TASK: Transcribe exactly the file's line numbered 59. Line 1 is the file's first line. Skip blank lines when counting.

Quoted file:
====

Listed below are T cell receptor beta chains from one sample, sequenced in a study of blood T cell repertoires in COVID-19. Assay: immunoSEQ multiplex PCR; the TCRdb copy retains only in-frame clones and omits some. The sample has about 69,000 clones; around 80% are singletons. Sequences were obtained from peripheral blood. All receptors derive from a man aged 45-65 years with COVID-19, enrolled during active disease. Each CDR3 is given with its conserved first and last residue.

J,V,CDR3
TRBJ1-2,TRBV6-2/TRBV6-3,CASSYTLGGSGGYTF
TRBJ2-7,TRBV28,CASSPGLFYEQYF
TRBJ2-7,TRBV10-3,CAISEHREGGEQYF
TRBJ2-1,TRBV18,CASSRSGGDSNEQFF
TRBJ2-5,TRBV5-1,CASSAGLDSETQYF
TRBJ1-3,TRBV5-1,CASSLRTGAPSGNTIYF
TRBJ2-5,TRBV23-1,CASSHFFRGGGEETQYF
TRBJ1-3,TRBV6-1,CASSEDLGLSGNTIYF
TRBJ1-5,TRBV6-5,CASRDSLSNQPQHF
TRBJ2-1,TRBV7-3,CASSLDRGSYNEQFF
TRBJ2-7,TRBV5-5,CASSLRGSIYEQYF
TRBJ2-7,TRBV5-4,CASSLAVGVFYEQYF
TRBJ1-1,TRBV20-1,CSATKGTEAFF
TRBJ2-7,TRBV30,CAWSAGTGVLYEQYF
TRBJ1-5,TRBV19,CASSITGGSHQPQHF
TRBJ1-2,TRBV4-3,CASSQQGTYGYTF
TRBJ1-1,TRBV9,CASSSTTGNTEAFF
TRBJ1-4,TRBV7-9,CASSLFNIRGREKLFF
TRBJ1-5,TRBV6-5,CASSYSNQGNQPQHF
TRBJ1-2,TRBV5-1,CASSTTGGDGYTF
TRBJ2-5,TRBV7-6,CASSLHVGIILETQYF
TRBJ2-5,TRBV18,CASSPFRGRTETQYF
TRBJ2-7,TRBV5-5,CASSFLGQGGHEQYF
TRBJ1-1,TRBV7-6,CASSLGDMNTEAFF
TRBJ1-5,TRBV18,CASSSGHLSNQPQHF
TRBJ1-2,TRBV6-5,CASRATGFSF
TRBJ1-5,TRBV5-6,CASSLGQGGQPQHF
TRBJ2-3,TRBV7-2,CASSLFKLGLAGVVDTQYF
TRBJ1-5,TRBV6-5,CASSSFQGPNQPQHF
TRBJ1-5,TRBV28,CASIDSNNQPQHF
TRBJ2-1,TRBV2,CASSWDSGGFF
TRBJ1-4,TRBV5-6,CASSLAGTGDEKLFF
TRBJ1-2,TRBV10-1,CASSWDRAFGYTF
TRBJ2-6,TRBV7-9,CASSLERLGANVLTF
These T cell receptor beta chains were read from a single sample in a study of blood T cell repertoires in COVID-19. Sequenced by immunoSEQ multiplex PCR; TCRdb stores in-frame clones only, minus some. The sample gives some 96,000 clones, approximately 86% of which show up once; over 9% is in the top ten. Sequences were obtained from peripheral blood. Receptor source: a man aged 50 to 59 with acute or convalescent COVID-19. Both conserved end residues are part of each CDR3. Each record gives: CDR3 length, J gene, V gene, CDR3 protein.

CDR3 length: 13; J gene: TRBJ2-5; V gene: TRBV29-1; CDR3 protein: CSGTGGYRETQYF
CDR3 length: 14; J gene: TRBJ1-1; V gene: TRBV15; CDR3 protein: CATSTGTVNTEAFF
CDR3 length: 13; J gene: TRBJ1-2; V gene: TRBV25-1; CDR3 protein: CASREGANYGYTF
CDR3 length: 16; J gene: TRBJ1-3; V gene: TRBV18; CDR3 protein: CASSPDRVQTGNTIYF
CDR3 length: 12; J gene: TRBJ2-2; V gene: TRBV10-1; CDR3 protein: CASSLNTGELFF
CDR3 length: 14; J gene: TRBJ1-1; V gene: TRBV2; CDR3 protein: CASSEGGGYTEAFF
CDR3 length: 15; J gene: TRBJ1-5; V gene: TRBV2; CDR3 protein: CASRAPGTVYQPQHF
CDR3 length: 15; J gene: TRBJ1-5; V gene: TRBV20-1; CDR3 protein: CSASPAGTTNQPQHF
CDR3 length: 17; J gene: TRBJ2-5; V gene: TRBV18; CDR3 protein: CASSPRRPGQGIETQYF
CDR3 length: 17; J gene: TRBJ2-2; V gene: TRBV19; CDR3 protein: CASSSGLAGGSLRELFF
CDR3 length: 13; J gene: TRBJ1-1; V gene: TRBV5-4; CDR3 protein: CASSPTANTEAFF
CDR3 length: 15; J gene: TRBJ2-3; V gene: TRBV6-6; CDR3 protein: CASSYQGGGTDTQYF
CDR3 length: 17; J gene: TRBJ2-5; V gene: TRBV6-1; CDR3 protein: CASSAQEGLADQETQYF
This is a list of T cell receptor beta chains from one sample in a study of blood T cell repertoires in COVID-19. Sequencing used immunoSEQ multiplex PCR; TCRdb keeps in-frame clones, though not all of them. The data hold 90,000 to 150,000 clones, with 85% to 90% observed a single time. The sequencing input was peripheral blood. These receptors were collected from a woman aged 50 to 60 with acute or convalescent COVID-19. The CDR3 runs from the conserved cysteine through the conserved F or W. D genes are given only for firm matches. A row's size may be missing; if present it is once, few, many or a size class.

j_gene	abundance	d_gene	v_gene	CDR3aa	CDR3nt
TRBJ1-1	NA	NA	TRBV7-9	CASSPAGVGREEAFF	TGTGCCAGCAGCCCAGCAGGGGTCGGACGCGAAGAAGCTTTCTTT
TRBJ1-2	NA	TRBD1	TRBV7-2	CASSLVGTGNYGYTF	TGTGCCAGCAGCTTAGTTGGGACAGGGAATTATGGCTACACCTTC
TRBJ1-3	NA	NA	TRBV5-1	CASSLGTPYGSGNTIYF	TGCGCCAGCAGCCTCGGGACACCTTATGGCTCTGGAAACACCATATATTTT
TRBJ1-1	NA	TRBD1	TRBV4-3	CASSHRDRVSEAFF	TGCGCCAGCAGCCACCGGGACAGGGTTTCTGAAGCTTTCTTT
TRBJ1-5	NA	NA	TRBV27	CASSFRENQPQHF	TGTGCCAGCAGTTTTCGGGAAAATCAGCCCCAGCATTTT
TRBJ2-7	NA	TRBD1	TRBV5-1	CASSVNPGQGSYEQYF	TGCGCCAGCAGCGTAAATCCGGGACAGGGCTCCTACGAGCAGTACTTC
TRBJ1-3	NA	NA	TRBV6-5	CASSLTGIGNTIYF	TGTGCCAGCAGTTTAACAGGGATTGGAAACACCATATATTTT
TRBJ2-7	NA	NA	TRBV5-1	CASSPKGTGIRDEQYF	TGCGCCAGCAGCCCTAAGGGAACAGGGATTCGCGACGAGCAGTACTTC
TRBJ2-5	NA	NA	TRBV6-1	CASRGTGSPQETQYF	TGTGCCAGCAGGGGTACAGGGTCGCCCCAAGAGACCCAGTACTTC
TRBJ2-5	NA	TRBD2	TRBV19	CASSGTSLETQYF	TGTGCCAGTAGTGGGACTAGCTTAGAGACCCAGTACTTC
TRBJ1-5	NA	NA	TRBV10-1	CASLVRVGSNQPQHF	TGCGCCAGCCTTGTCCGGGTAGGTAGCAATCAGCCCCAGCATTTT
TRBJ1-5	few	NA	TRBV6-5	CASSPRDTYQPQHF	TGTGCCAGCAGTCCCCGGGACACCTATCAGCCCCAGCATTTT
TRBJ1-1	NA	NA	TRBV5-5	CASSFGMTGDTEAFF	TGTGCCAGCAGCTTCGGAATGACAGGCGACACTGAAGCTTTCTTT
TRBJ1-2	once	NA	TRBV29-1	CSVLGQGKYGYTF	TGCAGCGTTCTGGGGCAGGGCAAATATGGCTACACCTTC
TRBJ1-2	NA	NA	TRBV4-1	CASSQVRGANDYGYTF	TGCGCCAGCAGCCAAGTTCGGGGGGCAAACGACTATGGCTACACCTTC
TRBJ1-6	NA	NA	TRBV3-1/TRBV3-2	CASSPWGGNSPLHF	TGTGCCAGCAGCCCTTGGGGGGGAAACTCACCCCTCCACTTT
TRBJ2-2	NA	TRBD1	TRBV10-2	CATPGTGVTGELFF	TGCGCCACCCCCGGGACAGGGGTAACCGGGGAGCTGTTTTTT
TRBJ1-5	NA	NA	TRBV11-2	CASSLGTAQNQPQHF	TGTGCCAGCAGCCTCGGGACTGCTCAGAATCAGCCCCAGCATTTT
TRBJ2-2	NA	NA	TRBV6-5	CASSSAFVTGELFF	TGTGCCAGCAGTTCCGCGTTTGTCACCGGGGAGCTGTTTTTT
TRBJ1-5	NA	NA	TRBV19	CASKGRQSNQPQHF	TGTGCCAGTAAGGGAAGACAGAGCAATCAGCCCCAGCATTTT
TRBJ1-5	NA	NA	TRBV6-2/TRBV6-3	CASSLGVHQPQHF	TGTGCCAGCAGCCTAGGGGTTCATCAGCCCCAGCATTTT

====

TRBJ1-3	NA	NA	TRBV6-5	CASSLTGIGNTIYF	TGTGCCAGCAGTTTAACAGGGATTGGAAACACCATATATTTT